Ransomware

26. June 2016 Security 2

Ransomware. You’ve probably heard it mentioned recently as some pretty big targets fell victim to it and though rare, the Mac has been targeted as well. A few months ago ransomware named KeRanger was found to encrypt user files and when successful the victim had to pay $400 to have their files unlocked or lose the data forever.

This wasn’t the first and definitely won’t be the last. So how do you protect yourself? Unfortunately antivirus is probably the least effective in detecting and stopping this type of malware. For an antivirus to detect this immediately it needs to use true heuristics, which no Mac AV does. By the time it gets a signature update to recognize it, your files may already be encrypted and it’s too late.

Of course not opening suspicious files goes a long way, not visiting any shady websites generally helps too (though any website can hand out malware through compromised ad networks and other connections it makes) and of course having a solid backup in place in case things do go south is always a good idea. Then I came across RamsomWhere? (question mark included in the name) and it sounded to be exactly what I was looking for:

“By continually monitoring the file-system for the creation of encrypted files by suspicious processes, RansomWhere? aims to protect your personal files, generically stopping ransomware in its tracks.”

The creator is Patrick Wardle from Objective-See and I have mentioned him before in regards to another great utility KnockKnock. So I had to see what this was all about. Mind you I have not pitted this utility against actual ransomware so knowing if it truly works remains to be seen but I did make a few observations.

The utility can be downloaded here, that page will also explain how it works, how to install it etc.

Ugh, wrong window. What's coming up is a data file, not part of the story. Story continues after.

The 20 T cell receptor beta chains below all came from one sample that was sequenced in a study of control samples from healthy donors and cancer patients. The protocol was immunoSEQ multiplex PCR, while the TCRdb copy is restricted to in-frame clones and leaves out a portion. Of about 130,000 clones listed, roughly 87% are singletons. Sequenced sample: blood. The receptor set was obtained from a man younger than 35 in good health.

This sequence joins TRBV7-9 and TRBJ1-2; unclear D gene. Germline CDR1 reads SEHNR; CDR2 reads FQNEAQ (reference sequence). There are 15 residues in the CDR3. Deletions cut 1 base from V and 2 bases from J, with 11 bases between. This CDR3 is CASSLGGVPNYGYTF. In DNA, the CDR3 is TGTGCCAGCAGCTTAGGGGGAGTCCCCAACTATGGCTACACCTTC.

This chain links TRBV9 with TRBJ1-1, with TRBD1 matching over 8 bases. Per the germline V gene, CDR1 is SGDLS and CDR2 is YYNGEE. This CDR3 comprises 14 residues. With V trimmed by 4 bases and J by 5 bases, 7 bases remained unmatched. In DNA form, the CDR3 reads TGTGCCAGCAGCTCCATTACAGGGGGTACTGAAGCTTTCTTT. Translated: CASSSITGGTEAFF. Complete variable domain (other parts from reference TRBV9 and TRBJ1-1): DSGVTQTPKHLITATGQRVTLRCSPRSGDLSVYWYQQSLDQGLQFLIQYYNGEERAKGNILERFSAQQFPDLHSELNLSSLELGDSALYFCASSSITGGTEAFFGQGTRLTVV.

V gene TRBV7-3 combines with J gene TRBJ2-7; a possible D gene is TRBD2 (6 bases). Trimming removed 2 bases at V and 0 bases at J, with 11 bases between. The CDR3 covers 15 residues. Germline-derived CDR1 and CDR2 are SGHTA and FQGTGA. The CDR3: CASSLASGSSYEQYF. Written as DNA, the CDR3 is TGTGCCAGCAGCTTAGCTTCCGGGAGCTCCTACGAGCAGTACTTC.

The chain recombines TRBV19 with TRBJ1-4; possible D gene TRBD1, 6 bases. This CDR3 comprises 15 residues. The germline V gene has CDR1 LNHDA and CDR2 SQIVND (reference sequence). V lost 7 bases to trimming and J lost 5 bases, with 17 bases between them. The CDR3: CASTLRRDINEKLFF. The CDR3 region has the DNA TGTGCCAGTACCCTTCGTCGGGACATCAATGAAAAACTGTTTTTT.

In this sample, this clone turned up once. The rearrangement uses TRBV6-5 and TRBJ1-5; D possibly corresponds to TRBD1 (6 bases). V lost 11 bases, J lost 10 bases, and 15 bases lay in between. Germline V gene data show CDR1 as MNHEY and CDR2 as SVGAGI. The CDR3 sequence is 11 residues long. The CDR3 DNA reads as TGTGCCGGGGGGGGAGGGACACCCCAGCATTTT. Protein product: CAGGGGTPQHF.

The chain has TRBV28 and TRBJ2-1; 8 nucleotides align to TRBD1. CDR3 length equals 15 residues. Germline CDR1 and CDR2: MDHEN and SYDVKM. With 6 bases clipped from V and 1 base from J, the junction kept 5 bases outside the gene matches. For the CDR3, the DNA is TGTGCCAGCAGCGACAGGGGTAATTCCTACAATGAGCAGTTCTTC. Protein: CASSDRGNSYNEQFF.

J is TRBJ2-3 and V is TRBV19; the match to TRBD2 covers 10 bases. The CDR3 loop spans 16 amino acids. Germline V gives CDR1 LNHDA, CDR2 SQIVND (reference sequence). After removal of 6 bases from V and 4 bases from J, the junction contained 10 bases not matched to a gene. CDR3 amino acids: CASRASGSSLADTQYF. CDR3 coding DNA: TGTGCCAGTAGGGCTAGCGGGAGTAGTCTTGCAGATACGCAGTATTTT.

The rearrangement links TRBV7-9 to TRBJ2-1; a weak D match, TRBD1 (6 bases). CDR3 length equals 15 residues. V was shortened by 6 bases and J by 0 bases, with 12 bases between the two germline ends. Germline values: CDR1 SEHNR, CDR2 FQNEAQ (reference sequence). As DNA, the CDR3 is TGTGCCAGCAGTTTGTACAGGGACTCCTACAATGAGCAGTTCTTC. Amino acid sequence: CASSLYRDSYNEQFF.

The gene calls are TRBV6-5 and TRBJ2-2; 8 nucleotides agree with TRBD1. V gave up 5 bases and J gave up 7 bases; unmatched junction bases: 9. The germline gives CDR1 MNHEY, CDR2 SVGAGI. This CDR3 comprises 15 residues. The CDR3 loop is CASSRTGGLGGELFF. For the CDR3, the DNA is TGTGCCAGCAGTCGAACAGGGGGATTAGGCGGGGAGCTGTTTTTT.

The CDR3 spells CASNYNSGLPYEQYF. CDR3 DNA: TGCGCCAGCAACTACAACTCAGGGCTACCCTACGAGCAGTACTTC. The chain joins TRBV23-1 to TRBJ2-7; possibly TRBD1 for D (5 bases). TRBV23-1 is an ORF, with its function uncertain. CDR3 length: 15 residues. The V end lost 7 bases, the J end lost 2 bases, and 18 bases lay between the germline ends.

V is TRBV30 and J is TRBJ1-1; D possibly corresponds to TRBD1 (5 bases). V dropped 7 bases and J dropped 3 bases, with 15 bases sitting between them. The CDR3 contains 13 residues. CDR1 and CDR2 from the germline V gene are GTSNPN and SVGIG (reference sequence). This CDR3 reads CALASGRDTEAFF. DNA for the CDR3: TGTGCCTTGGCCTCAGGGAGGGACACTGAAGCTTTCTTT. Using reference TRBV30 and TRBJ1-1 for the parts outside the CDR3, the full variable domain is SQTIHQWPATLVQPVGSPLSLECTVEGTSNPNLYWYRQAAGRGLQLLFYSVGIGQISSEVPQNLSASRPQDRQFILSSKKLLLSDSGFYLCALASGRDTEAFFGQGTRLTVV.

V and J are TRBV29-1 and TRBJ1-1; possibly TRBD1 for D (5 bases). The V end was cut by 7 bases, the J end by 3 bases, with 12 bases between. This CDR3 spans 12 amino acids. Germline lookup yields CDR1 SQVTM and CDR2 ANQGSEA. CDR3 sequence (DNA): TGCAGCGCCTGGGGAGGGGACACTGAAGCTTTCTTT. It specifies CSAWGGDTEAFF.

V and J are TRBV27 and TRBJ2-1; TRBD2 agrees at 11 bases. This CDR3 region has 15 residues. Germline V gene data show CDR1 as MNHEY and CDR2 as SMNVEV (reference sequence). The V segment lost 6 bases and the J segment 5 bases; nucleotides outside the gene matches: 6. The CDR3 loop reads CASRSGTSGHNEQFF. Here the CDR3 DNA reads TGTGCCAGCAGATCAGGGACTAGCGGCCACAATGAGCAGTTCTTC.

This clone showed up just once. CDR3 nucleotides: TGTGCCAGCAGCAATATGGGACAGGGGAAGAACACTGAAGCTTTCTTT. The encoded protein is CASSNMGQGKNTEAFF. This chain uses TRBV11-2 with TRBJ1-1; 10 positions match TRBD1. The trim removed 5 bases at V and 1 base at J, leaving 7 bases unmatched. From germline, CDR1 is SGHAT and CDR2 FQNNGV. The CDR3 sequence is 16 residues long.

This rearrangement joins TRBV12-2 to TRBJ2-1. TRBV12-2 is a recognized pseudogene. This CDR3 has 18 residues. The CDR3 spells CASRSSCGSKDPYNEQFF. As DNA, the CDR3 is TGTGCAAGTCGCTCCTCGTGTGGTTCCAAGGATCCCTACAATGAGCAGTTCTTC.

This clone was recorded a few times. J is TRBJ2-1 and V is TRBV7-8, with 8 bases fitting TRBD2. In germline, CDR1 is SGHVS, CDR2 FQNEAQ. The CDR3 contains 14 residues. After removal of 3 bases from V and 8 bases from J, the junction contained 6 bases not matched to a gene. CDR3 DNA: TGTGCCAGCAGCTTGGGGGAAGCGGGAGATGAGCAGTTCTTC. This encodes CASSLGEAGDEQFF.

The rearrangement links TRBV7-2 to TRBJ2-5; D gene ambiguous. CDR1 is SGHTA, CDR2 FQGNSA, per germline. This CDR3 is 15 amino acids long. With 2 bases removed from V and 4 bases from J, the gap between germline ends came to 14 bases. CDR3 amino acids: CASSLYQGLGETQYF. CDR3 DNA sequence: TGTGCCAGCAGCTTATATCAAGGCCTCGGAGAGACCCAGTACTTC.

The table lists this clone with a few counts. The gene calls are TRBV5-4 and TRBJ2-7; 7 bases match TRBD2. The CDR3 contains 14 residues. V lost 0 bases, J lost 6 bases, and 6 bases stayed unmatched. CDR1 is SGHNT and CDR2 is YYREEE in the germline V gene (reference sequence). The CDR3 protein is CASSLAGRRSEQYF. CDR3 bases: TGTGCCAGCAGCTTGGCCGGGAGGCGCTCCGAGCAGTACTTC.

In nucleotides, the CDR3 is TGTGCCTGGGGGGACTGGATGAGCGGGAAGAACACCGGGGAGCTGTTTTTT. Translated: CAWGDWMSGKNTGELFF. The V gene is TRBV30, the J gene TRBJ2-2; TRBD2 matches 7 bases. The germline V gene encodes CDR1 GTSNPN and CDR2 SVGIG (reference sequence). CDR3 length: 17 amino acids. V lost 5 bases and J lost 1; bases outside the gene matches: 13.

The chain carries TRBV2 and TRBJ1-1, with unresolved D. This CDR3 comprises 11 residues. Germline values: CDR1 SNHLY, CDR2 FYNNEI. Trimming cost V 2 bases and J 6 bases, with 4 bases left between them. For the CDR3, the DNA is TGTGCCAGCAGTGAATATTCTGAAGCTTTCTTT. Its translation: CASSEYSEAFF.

Once installed I noticed high CPU usage (normal behavior) and once it was done establishing itself CPU usage dropped so low it’s using less resources than any other app or process. Then I just sat back and forgot about it after a few days. There is no menu bar or dock icon, no application that’s always on to remind you everything is ok. Just a process that runs in the background. Then one morning I woke up to a notification from Carbon Copy Cloner, it had failed to perform a clone. I walked to my Mac and noticed RansomWhere? had blocked CCC as it attempted to encrypt some files. So it worked! I allowed CCC to encrypt the files it needed to encrypt and RansomWhere? has respected my choice ever since. Another warning I got was for Plex Media Server which apparently does some light encryption on/in it’s own database.

These two examples along with Patrick’s quality work in the past has made me a believer in this utility. Again, until it thwarts some actual Ransomware it’s hard to say if this will make a good line of defense. The website is also very clear on the software’s limitations.

Still I think it’s worth installing as it does not take any noticeable resources and well, it’s yet another layer of defense and one can never have enough of those.

Have a look at the above mentioned link and also check out his other products which include; KnockKnock, Lockdown and Dynamic Hijack Scanner. These tools are all free so if you think they can help you (or have helped you in the past), consider making a donation so we can keep seeing these awesome utilities in the future as well.


2 thoughts on “Ransomware”

  • 1
    noar on June 28, 2016 Reply

    Hi. Glad to have you back!
    Funny to read you vouch for a security product because it has false positives 🙂

  • 2
    Jay on June 28, 2016 Reply

    Hi noar! It’s no different than any AV recommendation I’ve made in the past, they all have false positives at some point. I’ll take that any time though if the product works 🙂

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